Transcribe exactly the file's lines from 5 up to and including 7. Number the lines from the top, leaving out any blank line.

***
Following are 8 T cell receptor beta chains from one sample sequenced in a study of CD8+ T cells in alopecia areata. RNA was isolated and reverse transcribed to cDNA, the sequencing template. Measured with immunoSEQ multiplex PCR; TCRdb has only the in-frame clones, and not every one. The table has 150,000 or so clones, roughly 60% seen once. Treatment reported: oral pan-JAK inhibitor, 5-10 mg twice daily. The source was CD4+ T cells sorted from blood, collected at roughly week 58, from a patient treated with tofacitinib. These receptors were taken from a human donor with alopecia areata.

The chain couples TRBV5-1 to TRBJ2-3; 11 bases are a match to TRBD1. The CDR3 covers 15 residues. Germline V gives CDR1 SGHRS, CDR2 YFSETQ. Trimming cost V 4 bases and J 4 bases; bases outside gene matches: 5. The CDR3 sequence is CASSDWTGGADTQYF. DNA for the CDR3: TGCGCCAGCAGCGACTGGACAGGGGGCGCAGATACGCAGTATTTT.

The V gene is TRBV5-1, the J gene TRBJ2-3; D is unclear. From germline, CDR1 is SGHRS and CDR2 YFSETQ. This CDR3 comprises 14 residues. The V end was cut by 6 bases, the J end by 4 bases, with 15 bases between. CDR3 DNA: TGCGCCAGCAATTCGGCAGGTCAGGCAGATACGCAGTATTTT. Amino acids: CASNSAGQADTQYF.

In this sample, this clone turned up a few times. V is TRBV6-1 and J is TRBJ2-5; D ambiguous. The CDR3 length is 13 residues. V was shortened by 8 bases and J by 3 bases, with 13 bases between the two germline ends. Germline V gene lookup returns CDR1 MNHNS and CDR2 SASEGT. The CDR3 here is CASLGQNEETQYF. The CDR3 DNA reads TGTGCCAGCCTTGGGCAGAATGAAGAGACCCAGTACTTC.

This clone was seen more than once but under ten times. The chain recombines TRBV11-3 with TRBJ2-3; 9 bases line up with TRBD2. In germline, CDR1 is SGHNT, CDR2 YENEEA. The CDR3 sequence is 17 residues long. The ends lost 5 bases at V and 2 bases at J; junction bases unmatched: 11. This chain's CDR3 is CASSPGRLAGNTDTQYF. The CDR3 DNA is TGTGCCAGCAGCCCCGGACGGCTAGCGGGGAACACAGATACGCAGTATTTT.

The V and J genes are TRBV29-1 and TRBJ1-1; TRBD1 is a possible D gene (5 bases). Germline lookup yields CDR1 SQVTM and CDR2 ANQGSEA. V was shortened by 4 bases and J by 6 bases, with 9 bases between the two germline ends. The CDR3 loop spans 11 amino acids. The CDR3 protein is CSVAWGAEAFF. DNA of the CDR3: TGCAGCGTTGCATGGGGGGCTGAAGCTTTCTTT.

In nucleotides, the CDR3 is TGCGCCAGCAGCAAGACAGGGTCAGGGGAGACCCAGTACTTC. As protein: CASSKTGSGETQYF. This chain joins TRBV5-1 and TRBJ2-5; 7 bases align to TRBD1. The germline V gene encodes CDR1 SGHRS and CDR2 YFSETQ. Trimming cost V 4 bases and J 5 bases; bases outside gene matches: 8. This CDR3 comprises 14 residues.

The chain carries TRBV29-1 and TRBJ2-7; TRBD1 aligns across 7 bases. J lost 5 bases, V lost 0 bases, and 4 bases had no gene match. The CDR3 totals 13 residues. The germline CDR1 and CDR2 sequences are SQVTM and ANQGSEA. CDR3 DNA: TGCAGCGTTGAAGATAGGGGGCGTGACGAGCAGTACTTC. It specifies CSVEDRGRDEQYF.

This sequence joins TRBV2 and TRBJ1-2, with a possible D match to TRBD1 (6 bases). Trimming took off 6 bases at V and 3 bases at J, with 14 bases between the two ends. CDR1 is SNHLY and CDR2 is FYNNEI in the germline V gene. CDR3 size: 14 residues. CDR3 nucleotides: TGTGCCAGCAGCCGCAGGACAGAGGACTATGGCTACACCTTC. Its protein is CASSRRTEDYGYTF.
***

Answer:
This clone was seen more than once but under ten times. The chain recombines TRBV11-3 with TRBJ2-3; 9 bases line up with TRBD2. In germline, CDR1 is SGHNT, CDR2 YENEEA. The CDR3 sequence is 17 residues long. The ends lost 5 bases at V and 2 bases at J; junction bases unmatched: 11. This chain's CDR3 is CASSPGRLAGNTDTQYF. The CDR3 DNA is TGTGCCAGCAGCCCCGGACGGCTAGCGGGGAACACAGATACGCAGTATTTT.

The V and J genes are TRBV29-1 and TRBJ1-1; TRBD1 is a possible D gene (5 bases). Germline lookup yields CDR1 SQVTM and CDR2 ANQGSEA. V was shortened by 4 bases and J by 6 bases, with 9 bases between the two germline ends. The CDR3 loop spans 11 amino acids. The CDR3 protein is CSVAWGAEAFF. DNA of the CDR3: TGCAGCGTTGCATGGGGGGCTGAAGCTTTCTTT.

In nucleotides, the CDR3 is TGCGCCAGCAGCAAGACAGGGTCAGGGGAGACCCAGTACTTC. As protein: CASSKTGSGETQYF. This chain joins TRBV5-1 and TRBJ2-5; 7 bases align to TRBD1. The germline V gene encodes CDR1 SGHRS and CDR2 YFSETQ. Trimming cost V 4 bases and J 5 bases; bases outside gene matches: 8. This CDR3 comprises 14 residues.